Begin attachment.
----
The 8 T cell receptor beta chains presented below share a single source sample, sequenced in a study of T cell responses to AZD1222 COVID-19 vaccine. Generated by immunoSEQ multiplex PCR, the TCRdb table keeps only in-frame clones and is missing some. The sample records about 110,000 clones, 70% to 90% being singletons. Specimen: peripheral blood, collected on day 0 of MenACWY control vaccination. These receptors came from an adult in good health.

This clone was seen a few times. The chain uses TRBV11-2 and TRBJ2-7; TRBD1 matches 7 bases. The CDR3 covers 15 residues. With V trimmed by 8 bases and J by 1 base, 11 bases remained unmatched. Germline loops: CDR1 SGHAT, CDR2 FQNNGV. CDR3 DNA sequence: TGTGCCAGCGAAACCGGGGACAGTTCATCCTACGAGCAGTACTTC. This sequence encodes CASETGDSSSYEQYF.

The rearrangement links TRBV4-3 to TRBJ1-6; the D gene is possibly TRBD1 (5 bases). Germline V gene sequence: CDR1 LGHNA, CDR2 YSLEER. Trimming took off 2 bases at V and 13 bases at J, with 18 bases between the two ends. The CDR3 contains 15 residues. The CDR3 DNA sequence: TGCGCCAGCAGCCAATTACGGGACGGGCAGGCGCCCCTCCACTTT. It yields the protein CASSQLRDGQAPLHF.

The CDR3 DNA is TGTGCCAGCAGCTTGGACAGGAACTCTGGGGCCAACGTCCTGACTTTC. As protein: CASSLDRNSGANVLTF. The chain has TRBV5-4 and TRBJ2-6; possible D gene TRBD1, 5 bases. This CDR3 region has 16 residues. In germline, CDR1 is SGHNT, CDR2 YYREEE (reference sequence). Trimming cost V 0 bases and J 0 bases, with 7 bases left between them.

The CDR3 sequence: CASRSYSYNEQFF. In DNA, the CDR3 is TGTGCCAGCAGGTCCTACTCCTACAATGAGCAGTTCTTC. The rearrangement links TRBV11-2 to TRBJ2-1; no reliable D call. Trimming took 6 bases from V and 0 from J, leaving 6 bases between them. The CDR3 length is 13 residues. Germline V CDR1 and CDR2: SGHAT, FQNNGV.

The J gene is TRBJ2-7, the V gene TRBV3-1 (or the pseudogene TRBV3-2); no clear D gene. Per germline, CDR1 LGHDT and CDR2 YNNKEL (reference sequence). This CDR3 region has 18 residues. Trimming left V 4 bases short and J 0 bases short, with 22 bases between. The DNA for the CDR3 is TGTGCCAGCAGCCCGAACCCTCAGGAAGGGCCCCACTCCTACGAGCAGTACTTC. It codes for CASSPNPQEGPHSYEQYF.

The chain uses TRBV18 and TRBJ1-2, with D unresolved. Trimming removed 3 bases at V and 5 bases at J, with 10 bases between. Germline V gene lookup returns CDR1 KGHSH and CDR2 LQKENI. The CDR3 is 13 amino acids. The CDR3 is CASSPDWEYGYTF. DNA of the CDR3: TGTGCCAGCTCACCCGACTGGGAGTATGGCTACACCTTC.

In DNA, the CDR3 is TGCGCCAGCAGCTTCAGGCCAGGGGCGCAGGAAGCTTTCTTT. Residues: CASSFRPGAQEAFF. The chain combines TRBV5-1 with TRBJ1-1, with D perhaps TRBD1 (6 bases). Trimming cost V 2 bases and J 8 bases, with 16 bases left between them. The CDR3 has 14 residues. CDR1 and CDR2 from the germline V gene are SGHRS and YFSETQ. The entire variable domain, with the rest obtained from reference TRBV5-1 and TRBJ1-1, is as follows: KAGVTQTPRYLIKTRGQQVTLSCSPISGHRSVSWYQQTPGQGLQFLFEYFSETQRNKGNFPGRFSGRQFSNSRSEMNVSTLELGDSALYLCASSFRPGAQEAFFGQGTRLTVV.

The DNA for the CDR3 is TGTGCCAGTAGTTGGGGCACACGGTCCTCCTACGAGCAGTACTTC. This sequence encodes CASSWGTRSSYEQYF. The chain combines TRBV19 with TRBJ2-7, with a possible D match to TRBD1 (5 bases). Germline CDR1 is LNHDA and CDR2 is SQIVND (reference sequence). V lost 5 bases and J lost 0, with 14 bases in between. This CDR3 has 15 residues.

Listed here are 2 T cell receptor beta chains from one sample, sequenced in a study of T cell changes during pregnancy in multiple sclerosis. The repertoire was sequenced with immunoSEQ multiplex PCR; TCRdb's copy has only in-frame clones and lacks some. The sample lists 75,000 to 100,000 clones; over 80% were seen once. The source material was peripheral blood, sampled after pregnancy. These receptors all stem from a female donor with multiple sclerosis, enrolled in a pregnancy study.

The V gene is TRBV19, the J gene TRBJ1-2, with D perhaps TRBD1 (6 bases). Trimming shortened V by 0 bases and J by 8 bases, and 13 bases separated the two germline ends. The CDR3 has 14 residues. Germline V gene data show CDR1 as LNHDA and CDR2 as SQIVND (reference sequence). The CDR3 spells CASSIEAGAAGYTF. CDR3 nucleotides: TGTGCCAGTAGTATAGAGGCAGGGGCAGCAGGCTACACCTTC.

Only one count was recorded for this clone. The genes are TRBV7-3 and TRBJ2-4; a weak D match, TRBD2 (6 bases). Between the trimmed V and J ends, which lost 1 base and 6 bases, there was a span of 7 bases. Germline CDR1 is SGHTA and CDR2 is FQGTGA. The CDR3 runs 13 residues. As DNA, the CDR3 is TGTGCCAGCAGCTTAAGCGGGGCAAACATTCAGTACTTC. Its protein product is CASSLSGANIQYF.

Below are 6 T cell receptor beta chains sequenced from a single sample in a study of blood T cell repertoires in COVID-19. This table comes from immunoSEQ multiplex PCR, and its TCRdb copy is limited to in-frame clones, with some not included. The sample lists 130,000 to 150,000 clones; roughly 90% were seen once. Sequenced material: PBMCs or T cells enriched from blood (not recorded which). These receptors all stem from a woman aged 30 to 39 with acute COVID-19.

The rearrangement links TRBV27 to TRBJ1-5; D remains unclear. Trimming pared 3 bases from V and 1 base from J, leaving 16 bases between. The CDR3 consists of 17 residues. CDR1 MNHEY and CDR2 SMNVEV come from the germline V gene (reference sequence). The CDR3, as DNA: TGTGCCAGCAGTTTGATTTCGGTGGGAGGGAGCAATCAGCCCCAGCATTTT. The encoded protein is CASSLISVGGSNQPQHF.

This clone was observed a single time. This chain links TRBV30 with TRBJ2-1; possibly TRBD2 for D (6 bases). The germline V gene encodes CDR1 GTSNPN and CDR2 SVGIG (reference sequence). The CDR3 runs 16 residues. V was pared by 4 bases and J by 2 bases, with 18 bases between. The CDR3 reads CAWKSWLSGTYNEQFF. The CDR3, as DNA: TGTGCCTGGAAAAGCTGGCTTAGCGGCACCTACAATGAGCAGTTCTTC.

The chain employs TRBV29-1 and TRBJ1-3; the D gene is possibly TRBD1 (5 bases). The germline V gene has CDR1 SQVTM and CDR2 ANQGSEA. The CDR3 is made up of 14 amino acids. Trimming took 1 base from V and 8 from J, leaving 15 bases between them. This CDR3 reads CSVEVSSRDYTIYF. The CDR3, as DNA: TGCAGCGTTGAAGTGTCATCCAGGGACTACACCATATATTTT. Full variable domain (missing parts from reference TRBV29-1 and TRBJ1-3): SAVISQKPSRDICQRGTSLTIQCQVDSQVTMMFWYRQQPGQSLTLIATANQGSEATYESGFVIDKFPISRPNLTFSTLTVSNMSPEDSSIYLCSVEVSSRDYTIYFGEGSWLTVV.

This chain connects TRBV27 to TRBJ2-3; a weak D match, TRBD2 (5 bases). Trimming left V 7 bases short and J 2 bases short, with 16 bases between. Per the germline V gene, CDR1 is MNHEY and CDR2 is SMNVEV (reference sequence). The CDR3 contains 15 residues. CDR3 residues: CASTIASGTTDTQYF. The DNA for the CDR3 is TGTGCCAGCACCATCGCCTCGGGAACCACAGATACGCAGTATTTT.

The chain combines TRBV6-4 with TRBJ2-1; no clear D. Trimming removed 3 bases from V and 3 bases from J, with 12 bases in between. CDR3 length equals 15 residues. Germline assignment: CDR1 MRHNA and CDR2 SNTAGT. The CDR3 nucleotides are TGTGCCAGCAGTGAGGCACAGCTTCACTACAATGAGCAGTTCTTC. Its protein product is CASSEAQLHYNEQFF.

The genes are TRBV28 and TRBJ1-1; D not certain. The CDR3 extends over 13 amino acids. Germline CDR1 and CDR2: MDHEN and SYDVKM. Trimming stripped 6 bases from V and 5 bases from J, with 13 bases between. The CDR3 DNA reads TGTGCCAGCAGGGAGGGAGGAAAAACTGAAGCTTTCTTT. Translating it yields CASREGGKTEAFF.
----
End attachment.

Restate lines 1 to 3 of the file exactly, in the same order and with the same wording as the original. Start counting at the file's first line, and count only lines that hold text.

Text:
The 8 T cell receptor beta chains presented below share a single source sample, sequenced in a study of T cell responses to AZD1222 COVID-19 vaccine. Generated by immunoSEQ multiplex PCR, the TCRdb table keeps only in-frame clones and is missing some. The sample records about 110,000 clones, 70% to 90% being singletons. Specimen: peripheral blood, collected on day 0 of MenACWY control vaccination. These receptors came from an adult in good health.

This clone was seen a few times. The chain uses TRBV11-2 and TRBJ2-7; TRBD1 matches 7 bases. The CDR3 covers 15 residues. With V trimmed by 8 bases and J by 1 base, 11 bases remained unmatched. Germline loops: CDR1 SGHAT, CDR2 FQNNGV. CDR3 DNA sequence: TGTGCCAGCGAAACCGGGGACAGTTCATCCTACGAGCAGTACTTC. This sequence encodes CASETGDSSSYEQYF.

The rearrangement links TRBV4-3 to TRBJ1-6; the D gene is possibly TRBD1 (5 bases). Germline V gene sequence: CDR1 LGHNA, CDR2 YSLEER. Trimming took off 2 bases at V and 13 bases at J, with 18 bases between the two ends. The CDR3 contains 15 residues. The CDR3 DNA sequence: TGCGCCAGCAGCCAATTACGGGACGGGCAGGCGCCCCTCCACTTT. It yields the protein CASSQLRDGQAPLHF.